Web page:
The 80 Percent Rule

Years ago I had written in here about the 80 Percent Rule I adhered to: eating healthful food 80 percent of the time.

Devorah the health coach vetted that eating well 80-to-90 percent of the time was perfectly fine.

She believed that my indulgence in a pastry 2 or 3 times a month was okay too.

No– we should not think of treating ourselves to food as “cheating.” We should think of doing this as an “indulgence.”

There’s a difference: labeling food as good or bad is a moral judgment that sets us up to feel like we’re a good or bad person for eating the kind of food we do.

I have discovered chocolate souffle pots that I can order with my weekly groceries delivery.

The ceramic pots can be repurposed for ramekins to use for melted butter when you cook lobster for dinner.

Trying to be a saint 100 percent of the time will set us up to fail.

I can’t resist a cannoli on occasion : )

Hello Healthy Fat

The Health Coach I hired zoomed in on how I could boost my energy that had tanked:

“Have more protein and healthy fat at lunch and in the afternoon.”

Devorah said: “The carbohydrate bucket should be low.”

The exception is that sweet potatoes are a healthy carbohydrate.

How auspicious it was that 2 weeks before talking to the Health Coach I started buying the sweet potato chips seen in the photo above.

You can order them from Fresh Direct online in New York City. Or ask at your local food market if they stock this product or could start getting it.

The simple ingredients: sweet potato olive oil sea salt.

Devorah vetted that this is a great snack to have in the afternoon with a little hummus to help extend my energy later in the day.

Other food to elevate my energy:

Have an avocado or hummus with my salad at lunch. Or have celery with peanut butter.

I tipped Devorah off to Hope brand plain hummus. It uses olive oil not natural flavor.

Natural flavor is a chemical additive found in Sabra hummus.

The better option is the Hope brand plain hummus.

I steer clear of natural flavor in food and drink products.

I steer clear of food products with unhealthy fats like sunflower or safflower oil or corn or canola or vegetable oil.

I steer clear of potato chips and pretzels except every so often.

Devorah vetted that it’s okay for me to have a pastry 2 to 3 times a month. Plus a hot chocolate a few times a month.

In the next blog entry I’ll talk more about what Devorah told me.

The Fruited Plain

Two years ago I hired a Health Coach to help me design a better eating plan.

Goodbye, granola mush morning breakfast. Hello, scrambled eggs with shitake mushrooms.

This was in 2019. Since then I had regained my energy through fall 2020.

Stress lack of sleep and depression can cause fatigue.

“Sugar can exacerbate anxiety and depression,” Devorah the Health Coach told me.

Fruit grains and beans break down into sugar.

Devorah told me I could have 1 to 2 small pieces of fruit a day.

I add organic raspberries to my salad for lunch. Mix in organic blueberries with whole-fat plain Greek yogurt after I exercise.

For breakfast I have an organic navel orange. That’s all in terms of fruit.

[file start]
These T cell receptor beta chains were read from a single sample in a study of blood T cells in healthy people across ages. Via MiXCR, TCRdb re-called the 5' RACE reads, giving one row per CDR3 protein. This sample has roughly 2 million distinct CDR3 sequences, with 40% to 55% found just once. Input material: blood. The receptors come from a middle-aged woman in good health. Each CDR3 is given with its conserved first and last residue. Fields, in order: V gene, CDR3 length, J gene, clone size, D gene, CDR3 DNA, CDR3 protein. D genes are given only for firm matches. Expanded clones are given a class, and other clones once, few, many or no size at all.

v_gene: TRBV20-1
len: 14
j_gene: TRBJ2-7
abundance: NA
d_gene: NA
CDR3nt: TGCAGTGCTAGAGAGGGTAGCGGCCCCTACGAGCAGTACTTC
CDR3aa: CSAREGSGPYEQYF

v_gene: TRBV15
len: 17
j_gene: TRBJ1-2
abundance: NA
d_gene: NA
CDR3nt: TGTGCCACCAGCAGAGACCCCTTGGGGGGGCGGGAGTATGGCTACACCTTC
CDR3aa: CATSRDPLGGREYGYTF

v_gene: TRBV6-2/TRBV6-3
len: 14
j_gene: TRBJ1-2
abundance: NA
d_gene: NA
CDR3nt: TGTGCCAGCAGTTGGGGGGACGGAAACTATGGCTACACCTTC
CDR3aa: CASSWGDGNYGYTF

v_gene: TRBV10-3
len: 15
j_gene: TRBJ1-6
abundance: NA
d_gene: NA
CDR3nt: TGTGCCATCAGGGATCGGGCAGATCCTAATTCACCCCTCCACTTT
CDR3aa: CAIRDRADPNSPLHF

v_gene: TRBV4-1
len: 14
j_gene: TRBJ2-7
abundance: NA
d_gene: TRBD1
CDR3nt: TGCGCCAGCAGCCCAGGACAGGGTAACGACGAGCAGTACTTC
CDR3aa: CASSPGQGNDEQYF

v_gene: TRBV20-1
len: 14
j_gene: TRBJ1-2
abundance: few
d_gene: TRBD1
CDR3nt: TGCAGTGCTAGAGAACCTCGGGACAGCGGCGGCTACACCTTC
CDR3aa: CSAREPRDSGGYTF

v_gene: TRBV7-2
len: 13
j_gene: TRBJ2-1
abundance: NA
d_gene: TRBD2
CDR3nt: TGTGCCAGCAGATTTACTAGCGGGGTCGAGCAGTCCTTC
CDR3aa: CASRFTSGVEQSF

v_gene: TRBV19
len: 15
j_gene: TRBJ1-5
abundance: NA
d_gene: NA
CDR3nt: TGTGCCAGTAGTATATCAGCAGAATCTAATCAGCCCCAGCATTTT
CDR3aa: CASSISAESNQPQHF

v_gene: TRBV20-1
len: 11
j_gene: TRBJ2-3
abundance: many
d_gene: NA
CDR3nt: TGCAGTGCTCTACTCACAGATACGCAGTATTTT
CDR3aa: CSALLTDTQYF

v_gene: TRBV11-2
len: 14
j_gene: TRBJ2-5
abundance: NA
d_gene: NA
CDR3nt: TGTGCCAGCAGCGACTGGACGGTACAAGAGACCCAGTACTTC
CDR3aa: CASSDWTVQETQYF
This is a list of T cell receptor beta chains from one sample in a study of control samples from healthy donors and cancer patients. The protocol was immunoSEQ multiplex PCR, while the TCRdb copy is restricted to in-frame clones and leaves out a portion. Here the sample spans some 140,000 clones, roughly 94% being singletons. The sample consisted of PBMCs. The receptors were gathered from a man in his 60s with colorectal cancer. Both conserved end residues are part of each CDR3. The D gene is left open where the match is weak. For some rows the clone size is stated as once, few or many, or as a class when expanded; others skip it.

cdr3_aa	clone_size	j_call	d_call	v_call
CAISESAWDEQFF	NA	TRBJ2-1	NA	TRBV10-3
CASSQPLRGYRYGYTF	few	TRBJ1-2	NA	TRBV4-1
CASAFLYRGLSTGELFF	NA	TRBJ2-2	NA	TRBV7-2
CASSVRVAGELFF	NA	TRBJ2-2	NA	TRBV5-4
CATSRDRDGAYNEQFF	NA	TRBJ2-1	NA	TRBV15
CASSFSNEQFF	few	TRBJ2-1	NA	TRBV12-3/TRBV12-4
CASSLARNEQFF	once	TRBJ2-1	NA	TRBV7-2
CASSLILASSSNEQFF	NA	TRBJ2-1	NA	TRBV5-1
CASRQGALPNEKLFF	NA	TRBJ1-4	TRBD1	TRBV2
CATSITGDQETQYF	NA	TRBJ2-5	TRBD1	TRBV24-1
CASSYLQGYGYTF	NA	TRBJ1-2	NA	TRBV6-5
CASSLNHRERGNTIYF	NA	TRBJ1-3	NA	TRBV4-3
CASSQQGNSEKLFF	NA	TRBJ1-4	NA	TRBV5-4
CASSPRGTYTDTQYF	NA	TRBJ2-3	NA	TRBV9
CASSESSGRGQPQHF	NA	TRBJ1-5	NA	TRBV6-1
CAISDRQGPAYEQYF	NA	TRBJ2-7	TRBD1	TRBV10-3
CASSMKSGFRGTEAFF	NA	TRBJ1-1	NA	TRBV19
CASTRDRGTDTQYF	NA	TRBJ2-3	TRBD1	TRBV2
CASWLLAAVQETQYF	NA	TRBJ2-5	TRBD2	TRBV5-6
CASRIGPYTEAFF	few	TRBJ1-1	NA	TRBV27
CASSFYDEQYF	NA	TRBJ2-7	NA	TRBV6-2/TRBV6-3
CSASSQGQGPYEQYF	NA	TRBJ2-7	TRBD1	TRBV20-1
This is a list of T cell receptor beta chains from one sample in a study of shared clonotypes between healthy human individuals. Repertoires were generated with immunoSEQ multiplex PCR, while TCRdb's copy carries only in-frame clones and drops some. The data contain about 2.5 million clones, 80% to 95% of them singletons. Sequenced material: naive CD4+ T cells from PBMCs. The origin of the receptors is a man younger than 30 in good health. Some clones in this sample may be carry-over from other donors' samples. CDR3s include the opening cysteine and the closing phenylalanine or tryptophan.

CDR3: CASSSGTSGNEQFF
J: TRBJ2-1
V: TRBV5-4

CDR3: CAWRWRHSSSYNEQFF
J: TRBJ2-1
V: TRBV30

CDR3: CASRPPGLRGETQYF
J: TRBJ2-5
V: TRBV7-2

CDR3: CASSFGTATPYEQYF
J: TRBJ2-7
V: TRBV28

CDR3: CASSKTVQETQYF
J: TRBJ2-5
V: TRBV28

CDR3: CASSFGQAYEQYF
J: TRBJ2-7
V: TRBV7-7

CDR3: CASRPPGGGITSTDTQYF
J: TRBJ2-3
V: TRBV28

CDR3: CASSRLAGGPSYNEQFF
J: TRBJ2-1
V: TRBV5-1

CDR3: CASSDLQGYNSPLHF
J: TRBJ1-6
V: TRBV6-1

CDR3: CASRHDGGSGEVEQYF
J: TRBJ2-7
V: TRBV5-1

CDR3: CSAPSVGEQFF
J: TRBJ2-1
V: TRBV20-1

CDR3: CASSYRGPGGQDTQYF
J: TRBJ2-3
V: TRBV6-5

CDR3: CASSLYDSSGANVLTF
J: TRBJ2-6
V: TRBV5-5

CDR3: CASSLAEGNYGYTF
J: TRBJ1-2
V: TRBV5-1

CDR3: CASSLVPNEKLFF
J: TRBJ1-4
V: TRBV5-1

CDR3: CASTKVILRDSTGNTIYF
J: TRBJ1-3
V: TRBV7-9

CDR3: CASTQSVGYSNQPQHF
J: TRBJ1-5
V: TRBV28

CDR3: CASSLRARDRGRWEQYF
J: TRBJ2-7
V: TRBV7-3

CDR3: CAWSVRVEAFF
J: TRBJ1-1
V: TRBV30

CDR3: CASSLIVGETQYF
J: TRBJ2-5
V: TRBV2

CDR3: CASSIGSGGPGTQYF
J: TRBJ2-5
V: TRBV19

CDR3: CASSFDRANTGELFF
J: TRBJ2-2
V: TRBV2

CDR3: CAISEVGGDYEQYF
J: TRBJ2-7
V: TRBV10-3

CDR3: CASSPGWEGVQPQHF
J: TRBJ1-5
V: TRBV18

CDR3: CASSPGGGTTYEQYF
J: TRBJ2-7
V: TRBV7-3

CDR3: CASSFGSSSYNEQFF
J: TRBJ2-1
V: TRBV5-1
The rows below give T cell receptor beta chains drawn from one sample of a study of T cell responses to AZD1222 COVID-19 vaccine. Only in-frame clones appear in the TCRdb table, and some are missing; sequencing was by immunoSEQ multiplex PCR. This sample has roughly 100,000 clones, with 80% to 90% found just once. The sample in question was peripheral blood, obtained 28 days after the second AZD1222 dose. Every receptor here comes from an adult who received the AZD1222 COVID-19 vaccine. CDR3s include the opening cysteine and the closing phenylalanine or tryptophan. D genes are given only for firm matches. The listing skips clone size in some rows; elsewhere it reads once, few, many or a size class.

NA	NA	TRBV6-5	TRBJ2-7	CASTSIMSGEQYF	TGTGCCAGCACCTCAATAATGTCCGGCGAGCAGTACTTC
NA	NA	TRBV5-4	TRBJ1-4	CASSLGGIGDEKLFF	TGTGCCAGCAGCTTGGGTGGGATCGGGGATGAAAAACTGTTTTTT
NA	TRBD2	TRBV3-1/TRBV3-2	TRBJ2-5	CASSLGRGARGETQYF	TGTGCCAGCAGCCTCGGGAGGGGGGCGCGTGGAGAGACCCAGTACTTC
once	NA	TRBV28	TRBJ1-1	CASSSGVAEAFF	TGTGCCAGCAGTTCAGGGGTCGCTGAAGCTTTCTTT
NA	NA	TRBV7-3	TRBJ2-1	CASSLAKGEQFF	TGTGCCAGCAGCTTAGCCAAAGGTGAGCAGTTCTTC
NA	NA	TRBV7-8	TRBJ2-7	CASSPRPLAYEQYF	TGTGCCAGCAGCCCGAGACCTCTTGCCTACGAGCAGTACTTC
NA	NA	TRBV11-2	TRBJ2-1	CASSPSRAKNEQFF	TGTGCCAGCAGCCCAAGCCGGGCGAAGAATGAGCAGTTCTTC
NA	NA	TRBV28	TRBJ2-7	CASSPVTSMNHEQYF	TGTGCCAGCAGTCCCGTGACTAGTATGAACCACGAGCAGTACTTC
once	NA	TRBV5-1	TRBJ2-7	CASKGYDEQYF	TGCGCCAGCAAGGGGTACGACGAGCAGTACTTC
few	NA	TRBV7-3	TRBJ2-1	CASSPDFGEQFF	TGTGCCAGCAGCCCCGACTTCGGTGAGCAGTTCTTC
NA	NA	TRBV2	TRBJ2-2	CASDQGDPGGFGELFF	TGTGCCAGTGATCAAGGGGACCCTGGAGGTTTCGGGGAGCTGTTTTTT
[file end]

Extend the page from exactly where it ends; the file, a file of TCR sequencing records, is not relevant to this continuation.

Yes–sugar is the culprit in ill health more than any other substance is.

A lot of us had become depressed while sheltering indoors during the pandemic. Not only this a person can be depressed because they’re under stress.

Whatever the root of what you’re going through as I’ve written in here before healthful food can improve a person’s mood.

How am I climbing my way out of the recent fatigue I’ve experienced?

First I have started to focus on living for today. Not worrying about what might happen in the future.

Hiring Devorah was the strategy that helped me start to regain my energy.

Though I paid her you will get her action plan for free courtesy of what I’ll be covering in the coming blog entries.

National Nutrition Month

March is National Nutrition Month.

As of today I have only two months until Greenmarket season starts in New York City.

Some Grow NYC markets are open year-round in NYC.

In the coming blog entries I’ll give recipes for coleslaw and mustard greens.

In the first four months of the shutdown in New York City in 2020 I had been buying organic CSA produce boxes. Cooking my own meals with the vegetables.

This month in here I will focus on recipes again.

Too I want to talk about surviving a setback like the pandemic or living through a challenge that threatens to throw your health out of focus.

Stay tuned.

Trusting Your Intuition

Trusting your intuition is key when making changes to improve your health.

Over the years I’ve decided to do things long before I read that an expert said to do these things.

A lot of times it comes down to common sense. In the coming blog entry I’ll talk about a book that has cutting-edge health information for those of us over 40.

Some of the changes I figured out to make were these:

  1. Only have yogurt 2 to 3 times a week. Make it full-fat plain Fage yogurt mixed in with organic blueberries.
  2. Eat mostly vegetables and make most of them organic.
  3. Cook my own dinners more often every week.
  4. Change how often and how long I work out. After I turned 53 I started to lift weights at home 2x per week for 30 to 40 minutes. Instead of using machines at the gym 3 days a week for 50 minutes each session.
  5. Rarely drink milk.
  6. Have a pastry or other “treat” every so often. Progress not perfection is the goal.
  7. Scramble organic eggs and veggies for breakfast.

After making these changes I lost 12 pounds in one year. I’m also fitter today than I was 7 years ago dead lifting 205 pounds at the gym.

My trainer gave me new Upper and Lower Body routines to do. I’ll post them here in a couple of weeks.

Coming up soon a few recipes as well.

How to Reset

I’m going to reset in a slow and steady fashion.

Tweaking things a little that have gotten out of hand–like eating Christmas cookies on Saturday : )

The Changeology book 90-day action plan has always worked for me with the 5 steps you execute one after the other.